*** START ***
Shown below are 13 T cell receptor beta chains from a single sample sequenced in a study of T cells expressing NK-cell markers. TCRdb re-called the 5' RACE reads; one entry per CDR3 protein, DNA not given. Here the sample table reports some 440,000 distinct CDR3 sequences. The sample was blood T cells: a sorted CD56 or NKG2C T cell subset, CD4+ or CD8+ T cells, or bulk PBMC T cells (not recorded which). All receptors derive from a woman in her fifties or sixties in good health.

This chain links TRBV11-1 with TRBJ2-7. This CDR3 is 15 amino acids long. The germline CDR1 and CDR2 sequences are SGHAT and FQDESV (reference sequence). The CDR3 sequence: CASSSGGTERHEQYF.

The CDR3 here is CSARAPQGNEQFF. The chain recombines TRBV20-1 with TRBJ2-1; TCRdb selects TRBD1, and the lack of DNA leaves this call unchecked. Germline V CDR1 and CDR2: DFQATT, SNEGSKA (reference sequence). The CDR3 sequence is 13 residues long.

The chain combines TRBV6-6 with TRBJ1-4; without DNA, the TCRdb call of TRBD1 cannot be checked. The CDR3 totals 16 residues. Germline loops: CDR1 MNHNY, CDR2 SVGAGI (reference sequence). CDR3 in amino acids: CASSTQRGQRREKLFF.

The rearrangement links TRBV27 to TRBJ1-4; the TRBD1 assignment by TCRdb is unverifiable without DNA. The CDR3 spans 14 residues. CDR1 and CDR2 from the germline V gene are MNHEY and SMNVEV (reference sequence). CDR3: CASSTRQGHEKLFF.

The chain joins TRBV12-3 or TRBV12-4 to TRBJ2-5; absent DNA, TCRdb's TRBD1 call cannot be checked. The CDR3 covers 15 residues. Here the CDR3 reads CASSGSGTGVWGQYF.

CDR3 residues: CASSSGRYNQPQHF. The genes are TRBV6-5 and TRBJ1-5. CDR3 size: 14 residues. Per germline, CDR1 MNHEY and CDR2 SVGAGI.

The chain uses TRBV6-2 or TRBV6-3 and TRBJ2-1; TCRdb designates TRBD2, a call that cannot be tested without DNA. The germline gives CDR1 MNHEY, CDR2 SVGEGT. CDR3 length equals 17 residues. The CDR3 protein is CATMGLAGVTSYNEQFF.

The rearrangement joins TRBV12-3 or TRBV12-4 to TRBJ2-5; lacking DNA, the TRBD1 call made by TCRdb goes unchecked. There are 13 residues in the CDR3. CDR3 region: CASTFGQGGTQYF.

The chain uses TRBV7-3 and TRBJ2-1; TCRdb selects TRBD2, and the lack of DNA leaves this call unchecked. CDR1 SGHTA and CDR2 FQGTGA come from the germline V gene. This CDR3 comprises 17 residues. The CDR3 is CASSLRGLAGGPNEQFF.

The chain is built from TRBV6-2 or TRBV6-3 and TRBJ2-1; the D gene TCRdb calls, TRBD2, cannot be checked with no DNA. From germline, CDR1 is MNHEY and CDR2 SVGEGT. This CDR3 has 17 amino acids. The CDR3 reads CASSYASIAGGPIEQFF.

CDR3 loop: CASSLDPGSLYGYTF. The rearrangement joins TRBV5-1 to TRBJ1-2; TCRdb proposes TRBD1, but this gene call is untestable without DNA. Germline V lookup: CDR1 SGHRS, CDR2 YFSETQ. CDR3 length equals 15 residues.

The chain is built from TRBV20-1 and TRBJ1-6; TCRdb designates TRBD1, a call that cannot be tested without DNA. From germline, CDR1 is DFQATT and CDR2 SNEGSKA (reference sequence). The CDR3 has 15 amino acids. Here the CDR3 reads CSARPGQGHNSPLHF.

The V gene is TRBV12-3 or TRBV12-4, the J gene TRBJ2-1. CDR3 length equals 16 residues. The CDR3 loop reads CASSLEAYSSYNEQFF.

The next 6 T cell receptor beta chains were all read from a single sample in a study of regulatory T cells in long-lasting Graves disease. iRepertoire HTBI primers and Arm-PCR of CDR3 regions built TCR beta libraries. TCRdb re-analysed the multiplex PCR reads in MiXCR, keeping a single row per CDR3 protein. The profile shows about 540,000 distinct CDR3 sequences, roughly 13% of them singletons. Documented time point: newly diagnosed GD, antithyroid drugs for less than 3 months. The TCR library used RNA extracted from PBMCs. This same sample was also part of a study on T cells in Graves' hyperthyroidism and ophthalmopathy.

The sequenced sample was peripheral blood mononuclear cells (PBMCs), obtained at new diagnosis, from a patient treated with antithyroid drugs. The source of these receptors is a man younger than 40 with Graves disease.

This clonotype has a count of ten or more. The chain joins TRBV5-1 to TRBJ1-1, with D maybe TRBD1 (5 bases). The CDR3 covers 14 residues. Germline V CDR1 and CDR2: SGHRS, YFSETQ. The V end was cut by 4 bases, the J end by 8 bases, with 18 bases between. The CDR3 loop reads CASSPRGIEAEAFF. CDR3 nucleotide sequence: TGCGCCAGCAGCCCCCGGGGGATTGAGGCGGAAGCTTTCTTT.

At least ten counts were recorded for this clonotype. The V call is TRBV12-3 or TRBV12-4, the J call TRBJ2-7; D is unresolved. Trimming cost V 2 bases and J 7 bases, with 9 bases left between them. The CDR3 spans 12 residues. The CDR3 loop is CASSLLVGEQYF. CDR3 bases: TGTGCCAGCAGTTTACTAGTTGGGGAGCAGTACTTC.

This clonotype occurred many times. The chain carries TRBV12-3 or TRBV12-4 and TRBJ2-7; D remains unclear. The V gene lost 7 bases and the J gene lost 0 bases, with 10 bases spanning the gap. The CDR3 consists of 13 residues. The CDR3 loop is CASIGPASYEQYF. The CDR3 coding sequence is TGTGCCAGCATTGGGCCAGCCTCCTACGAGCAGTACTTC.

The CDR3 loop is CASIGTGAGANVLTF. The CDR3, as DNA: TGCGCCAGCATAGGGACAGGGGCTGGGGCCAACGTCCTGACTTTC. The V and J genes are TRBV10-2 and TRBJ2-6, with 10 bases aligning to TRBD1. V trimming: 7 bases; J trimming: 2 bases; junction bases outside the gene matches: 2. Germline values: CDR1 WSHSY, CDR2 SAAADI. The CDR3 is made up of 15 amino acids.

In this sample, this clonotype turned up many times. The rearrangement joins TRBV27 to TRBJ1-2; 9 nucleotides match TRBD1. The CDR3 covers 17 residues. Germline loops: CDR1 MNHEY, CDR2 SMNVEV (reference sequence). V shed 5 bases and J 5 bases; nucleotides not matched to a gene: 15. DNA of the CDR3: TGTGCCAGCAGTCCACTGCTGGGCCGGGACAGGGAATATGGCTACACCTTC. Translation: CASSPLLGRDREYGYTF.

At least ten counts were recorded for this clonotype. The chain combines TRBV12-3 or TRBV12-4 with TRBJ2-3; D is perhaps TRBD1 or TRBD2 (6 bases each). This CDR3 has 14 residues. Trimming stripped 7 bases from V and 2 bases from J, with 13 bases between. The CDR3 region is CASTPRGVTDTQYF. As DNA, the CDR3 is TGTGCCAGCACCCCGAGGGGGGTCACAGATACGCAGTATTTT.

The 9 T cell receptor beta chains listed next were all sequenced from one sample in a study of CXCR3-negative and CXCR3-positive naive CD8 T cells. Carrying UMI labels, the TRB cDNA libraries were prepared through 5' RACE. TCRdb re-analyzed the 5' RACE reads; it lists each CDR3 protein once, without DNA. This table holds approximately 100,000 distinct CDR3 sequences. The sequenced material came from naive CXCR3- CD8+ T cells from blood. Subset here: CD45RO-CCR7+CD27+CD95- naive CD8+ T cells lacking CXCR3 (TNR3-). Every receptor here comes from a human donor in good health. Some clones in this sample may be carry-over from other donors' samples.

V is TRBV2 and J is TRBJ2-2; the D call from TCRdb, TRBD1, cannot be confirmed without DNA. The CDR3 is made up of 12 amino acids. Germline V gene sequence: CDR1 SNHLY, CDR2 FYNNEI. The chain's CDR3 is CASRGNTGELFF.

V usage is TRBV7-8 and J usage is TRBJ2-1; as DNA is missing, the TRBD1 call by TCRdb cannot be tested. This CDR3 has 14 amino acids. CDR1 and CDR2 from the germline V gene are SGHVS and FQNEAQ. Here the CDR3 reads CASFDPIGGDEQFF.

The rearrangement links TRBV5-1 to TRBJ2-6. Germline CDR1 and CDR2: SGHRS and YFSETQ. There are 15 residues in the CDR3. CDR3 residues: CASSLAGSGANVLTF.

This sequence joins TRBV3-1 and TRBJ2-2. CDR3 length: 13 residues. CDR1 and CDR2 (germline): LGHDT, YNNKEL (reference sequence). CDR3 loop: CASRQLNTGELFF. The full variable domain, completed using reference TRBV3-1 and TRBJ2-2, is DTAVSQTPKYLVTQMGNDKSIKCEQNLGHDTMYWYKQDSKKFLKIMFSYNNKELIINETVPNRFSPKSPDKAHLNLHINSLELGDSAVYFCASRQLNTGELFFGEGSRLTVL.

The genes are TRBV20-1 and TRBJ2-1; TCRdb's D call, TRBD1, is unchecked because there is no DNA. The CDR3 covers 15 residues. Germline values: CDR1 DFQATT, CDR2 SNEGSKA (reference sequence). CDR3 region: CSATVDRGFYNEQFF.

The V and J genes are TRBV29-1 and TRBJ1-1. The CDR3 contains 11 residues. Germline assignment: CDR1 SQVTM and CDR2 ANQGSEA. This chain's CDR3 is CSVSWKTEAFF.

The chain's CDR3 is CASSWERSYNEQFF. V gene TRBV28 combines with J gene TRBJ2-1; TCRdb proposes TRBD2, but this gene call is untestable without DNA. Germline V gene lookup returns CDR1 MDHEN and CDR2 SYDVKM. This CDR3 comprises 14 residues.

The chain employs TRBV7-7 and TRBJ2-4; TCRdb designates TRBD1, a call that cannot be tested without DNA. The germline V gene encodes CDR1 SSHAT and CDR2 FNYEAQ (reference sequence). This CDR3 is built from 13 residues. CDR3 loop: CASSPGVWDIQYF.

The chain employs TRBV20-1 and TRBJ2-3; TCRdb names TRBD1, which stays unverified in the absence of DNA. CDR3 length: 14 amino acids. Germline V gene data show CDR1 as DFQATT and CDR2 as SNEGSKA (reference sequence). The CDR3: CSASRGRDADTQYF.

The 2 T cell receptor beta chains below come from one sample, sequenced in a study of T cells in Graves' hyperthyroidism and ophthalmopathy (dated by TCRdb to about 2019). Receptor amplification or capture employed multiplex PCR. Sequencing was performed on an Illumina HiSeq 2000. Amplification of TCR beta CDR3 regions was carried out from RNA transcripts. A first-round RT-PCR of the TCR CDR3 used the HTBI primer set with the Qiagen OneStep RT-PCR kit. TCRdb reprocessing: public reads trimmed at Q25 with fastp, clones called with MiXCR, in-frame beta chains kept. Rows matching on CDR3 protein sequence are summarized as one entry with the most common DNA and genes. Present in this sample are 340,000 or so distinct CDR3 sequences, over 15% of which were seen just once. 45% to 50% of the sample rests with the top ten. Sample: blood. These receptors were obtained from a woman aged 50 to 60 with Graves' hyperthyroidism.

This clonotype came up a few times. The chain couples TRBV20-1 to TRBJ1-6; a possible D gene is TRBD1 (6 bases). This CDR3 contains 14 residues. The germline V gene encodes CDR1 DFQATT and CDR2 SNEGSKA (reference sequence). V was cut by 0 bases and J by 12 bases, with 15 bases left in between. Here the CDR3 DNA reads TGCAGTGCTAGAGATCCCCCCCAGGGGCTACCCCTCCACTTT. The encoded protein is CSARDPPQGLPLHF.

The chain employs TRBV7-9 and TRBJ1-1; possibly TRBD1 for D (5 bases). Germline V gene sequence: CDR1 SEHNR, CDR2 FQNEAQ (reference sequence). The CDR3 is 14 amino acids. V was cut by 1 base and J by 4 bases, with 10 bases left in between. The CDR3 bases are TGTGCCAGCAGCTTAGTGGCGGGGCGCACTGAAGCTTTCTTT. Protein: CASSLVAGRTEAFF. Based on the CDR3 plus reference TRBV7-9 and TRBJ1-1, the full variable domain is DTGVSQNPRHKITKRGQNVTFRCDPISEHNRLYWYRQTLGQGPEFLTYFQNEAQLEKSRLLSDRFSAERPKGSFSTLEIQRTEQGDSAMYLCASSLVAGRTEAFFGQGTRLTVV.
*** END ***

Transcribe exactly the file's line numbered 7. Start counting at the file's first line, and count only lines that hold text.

CDR3 residues: CASSSGRYNQPQHF. The genes are TRBV6-5 and TRBJ1-5. CDR3 size: 14 residues. Per germline, CDR1 MNHEY and CDR2 SVGAGI.